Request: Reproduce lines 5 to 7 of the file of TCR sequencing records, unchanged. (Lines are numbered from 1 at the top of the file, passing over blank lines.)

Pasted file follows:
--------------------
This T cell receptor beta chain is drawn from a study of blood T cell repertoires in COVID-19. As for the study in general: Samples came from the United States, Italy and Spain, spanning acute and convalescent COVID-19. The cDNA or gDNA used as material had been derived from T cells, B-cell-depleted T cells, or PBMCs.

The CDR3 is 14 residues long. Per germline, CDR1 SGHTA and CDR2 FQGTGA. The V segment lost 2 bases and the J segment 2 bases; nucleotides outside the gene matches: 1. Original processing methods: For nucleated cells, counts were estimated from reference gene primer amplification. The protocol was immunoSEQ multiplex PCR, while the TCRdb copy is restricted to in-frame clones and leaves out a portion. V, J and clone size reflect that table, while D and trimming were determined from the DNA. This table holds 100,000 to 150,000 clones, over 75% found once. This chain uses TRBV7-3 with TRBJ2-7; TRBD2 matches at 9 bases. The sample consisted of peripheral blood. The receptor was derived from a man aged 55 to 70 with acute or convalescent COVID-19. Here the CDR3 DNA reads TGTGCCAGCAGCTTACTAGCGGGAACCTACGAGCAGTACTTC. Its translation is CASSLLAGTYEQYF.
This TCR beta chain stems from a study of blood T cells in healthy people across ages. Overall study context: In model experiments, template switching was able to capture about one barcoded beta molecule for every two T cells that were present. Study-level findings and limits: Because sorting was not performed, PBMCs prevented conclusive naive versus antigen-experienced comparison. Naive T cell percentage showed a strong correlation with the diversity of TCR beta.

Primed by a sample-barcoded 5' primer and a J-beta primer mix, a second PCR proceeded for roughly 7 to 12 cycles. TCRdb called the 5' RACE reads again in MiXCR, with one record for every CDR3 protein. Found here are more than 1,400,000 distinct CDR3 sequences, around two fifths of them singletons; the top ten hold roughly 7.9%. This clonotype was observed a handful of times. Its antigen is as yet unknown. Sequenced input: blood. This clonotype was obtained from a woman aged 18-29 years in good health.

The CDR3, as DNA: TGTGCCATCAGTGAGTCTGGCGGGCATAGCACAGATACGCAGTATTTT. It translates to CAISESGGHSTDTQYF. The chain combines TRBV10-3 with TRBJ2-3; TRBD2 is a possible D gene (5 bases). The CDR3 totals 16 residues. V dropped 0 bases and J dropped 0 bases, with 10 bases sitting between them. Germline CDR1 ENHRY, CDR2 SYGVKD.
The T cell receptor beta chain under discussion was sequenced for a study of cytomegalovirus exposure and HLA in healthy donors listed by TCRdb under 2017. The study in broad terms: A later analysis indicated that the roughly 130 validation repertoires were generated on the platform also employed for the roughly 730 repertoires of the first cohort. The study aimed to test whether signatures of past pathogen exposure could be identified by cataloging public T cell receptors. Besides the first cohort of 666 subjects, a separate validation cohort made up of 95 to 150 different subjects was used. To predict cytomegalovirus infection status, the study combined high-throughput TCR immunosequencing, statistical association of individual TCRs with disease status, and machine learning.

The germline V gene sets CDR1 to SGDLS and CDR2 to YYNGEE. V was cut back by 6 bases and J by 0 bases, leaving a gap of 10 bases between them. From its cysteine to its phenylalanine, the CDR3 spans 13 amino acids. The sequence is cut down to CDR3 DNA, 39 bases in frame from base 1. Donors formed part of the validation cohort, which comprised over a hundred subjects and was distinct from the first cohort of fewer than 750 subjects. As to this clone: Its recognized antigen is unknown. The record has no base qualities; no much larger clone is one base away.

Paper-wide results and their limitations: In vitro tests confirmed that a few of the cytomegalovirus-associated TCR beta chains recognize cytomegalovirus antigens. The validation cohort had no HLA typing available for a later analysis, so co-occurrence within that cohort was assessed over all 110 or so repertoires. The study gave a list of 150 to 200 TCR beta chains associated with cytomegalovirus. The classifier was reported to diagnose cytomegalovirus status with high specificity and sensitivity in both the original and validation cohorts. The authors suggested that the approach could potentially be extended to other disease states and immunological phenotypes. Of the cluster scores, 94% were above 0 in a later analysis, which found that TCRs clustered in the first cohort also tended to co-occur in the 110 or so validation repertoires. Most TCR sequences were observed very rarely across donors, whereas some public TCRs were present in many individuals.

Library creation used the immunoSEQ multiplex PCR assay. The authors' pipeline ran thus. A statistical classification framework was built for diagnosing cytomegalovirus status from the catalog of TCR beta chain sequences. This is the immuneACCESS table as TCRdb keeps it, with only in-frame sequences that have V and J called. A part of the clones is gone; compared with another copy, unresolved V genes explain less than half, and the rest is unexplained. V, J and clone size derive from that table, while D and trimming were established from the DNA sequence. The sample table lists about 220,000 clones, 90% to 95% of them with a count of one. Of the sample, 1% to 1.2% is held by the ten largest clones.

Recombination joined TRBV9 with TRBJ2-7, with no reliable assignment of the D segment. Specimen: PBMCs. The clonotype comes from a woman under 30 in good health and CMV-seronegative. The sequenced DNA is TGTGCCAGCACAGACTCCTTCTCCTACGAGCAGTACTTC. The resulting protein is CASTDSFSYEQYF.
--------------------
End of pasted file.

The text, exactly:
The CDR3, as DNA: TGTGCCATCAGTGAGTCTGGCGGGCATAGCACAGATACGCAGTATTTT. It translates to CAISESGGHSTDTQYF. The chain combines TRBV10-3 with TRBJ2-3; TRBD2 is a possible D gene (5 bases). The CDR3 totals 16 residues. V dropped 0 bases and J dropped 0 bases, with 10 bases sitting between them. Germline CDR1 ENHRY, CDR2 SYGVKD.
The T cell receptor beta chain under discussion was sequenced for a study of cytomegalovirus exposure and HLA in healthy donors listed by TCRdb under 2017. The study in broad terms: A later analysis indicated that the roughly 130 validation repertoires were generated on the platform also employed for the roughly 730 repertoires of the first cohort. The study aimed to test whether signatures of past pathogen exposure could be identified by cataloging public T cell receptors. Besides the first cohort of 666 subjects, a separate validation cohort made up of 95 to 150 different subjects was used. To predict cytomegalovirus infection status, the study combined high-throughput TCR immunosequencing, statistical association of individual TCRs with disease status, and machine learning.

The germline V gene sets CDR1 to SGDLS and CDR2 to YYNGEE. V was cut back by 6 bases and J by 0 bases, leaving a gap of 10 bases between them. From its cysteine to its phenylalanine, the CDR3 spans 13 amino acids. The sequence is cut down to CDR3 DNA, 39 bases in frame from base 1. Donors formed part of the validation cohort, which comprised over a hundred subjects and was distinct from the first cohort of fewer than 750 subjects. As to this clone: Its recognized antigen is unknown. The record has no base qualities; no much larger clone is one base away.